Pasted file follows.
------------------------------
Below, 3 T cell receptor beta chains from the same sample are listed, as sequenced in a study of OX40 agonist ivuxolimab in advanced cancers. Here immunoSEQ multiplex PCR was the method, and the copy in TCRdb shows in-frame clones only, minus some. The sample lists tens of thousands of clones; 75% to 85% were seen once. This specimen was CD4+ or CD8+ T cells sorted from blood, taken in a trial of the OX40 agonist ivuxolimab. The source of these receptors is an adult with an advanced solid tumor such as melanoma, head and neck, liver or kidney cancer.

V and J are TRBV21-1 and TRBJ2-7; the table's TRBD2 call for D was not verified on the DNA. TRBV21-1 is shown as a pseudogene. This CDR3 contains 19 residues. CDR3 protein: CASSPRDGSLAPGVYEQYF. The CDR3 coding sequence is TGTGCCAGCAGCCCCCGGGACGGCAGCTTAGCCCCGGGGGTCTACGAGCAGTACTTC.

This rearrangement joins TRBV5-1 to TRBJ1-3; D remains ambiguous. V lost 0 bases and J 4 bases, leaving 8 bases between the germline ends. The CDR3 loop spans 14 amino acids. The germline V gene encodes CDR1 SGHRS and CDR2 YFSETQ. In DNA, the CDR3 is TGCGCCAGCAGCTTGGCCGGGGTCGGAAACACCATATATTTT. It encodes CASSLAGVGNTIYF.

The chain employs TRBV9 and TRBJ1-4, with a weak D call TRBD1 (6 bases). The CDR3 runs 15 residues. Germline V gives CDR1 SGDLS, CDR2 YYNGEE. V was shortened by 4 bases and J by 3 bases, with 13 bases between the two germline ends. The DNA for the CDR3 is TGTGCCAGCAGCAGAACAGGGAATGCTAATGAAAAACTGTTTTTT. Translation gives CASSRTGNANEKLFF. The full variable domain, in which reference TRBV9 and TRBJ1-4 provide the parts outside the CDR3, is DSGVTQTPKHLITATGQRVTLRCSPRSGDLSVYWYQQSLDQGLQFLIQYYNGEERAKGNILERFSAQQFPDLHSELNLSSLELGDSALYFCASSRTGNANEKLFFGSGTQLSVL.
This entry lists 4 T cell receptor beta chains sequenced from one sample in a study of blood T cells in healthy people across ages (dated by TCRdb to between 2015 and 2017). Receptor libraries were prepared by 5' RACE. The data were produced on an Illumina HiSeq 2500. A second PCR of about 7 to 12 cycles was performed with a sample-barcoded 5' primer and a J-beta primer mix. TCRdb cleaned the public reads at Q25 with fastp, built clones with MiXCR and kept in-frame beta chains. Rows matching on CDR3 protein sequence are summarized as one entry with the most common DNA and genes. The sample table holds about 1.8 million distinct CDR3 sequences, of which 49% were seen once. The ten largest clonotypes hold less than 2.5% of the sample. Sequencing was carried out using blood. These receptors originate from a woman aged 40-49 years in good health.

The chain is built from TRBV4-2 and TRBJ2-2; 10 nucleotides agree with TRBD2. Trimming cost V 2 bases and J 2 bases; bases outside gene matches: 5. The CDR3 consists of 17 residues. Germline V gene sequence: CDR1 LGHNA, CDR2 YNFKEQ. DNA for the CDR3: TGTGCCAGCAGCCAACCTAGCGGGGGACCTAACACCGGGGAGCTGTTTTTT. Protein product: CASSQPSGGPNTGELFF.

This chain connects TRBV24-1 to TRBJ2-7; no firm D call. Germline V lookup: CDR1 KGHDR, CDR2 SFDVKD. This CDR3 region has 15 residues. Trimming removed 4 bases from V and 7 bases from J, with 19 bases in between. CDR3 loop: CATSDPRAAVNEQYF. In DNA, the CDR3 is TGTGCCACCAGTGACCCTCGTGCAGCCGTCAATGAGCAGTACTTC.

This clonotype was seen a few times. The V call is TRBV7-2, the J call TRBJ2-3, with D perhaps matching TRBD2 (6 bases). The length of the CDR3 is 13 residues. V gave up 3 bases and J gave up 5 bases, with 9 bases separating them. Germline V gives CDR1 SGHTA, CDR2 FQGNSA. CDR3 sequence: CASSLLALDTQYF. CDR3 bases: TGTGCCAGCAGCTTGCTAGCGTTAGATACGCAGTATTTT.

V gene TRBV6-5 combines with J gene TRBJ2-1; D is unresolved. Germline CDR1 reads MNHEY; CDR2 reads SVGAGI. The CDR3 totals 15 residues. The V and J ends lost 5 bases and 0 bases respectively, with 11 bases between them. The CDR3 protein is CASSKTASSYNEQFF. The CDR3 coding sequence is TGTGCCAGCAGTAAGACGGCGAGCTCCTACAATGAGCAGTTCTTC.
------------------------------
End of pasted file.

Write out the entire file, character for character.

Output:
Below, 3 T cell receptor beta chains from the same sample are listed, as sequenced in a study of OX40 agonist ivuxolimab in advanced cancers. Here immunoSEQ multiplex PCR was the method, and the copy in TCRdb shows in-frame clones only, minus some. The sample lists tens of thousands of clones; 75% to 85% were seen once. This specimen was CD4+ or CD8+ T cells sorted from blood, taken in a trial of the OX40 agonist ivuxolimab. The source of these receptors is an adult with an advanced solid tumor such as melanoma, head and neck, liver or kidney cancer.

V and J are TRBV21-1 and TRBJ2-7; the table's TRBD2 call for D was not verified on the DNA. TRBV21-1 is shown as a pseudogene. This CDR3 contains 19 residues. CDR3 protein: CASSPRDGSLAPGVYEQYF. The CDR3 coding sequence is TGTGCCAGCAGCCCCCGGGACGGCAGCTTAGCCCCGGGGGTCTACGAGCAGTACTTC.

This rearrangement joins TRBV5-1 to TRBJ1-3; D remains ambiguous. V lost 0 bases and J 4 bases, leaving 8 bases between the germline ends. The CDR3 loop spans 14 amino acids. The germline V gene encodes CDR1 SGHRS and CDR2 YFSETQ. In DNA, the CDR3 is TGCGCCAGCAGCTTGGCCGGGGTCGGAAACACCATATATTTT. It encodes CASSLAGVGNTIYF.

The chain employs TRBV9 and TRBJ1-4, with a weak D call TRBD1 (6 bases). The CDR3 runs 15 residues. Germline V gives CDR1 SGDLS, CDR2 YYNGEE. V was shortened by 4 bases and J by 3 bases, with 13 bases between the two germline ends. The DNA for the CDR3 is TGTGCCAGCAGCAGAACAGGGAATGCTAATGAAAAACTGTTTTTT. Translation gives CASSRTGNANEKLFF. The full variable domain, in which reference TRBV9 and TRBJ1-4 provide the parts outside the CDR3, is DSGVTQTPKHLITATGQRVTLRCSPRSGDLSVYWYQQSLDQGLQFLIQYYNGEERAKGNILERFSAQQFPDLHSELNLSSLELGDSALYFCASSRTGNANEKLFFGSGTQLSVL.
This entry lists 4 T cell receptor beta chains sequenced from one sample in a study of blood T cells in healthy people across ages (dated by TCRdb to between 2015 and 2017). Receptor libraries were prepared by 5' RACE. The data were produced on an Illumina HiSeq 2500. A second PCR of about 7 to 12 cycles was performed with a sample-barcoded 5' primer and a J-beta primer mix. TCRdb cleaned the public reads at Q25 with fastp, built clones with MiXCR and kept in-frame beta chains. Rows matching on CDR3 protein sequence are summarized as one entry with the most common DNA and genes. The sample table holds about 1.8 million distinct CDR3 sequences, of which 49% were seen once. The ten largest clonotypes hold less than 2.5% of the sample. Sequencing was carried out using blood. These receptors originate from a woman aged 40-49 years in good health.

The chain is built from TRBV4-2 and TRBJ2-2; 10 nucleotides agree with TRBD2. Trimming cost V 2 bases and J 2 bases; bases outside gene matches: 5. The CDR3 consists of 17 residues. Germline V gene sequence: CDR1 LGHNA, CDR2 YNFKEQ. DNA for the CDR3: TGTGCCAGCAGCCAACCTAGCGGGGGACCTAACACCGGGGAGCTGTTTTTT. Protein product: CASSQPSGGPNTGELFF.

This chain connects TRBV24-1 to TRBJ2-7; no firm D call. Germline V lookup: CDR1 KGHDR, CDR2 SFDVKD. This CDR3 region has 15 residues. Trimming removed 4 bases from V and 7 bases from J, with 19 bases in between. CDR3 loop: CATSDPRAAVNEQYF. In DNA, the CDR3 is TGTGCCACCAGTGACCCTCGTGCAGCCGTCAATGAGCAGTACTTC.

This clonotype was seen a few times. The V call is TRBV7-2, the J call TRBJ2-3, with D perhaps matching TRBD2 (6 bases). The length of the CDR3 is 13 residues. V gave up 3 bases and J gave up 5 bases, with 9 bases separating them. Germline V gives CDR1 SGHTA, CDR2 FQGNSA. CDR3 sequence: CASSLLALDTQYF. CDR3 bases: TGTGCCAGCAGCTTGCTAGCGTTAGATACGCAGTATTTT.

V gene TRBV6-5 combines with J gene TRBJ2-1; D is unresolved. Germline CDR1 reads MNHEY; CDR2 reads SVGAGI. The CDR3 totals 15 residues. The V and J ends lost 5 bases and 0 bases respectively, with 11 bases between them. The CDR3 protein is CASSKTASSYNEQFF. The CDR3 coding sequence is TGTGCCAGCAGTAAGACGGCGAGCTCCTACAATGAGCAGTTCTTC.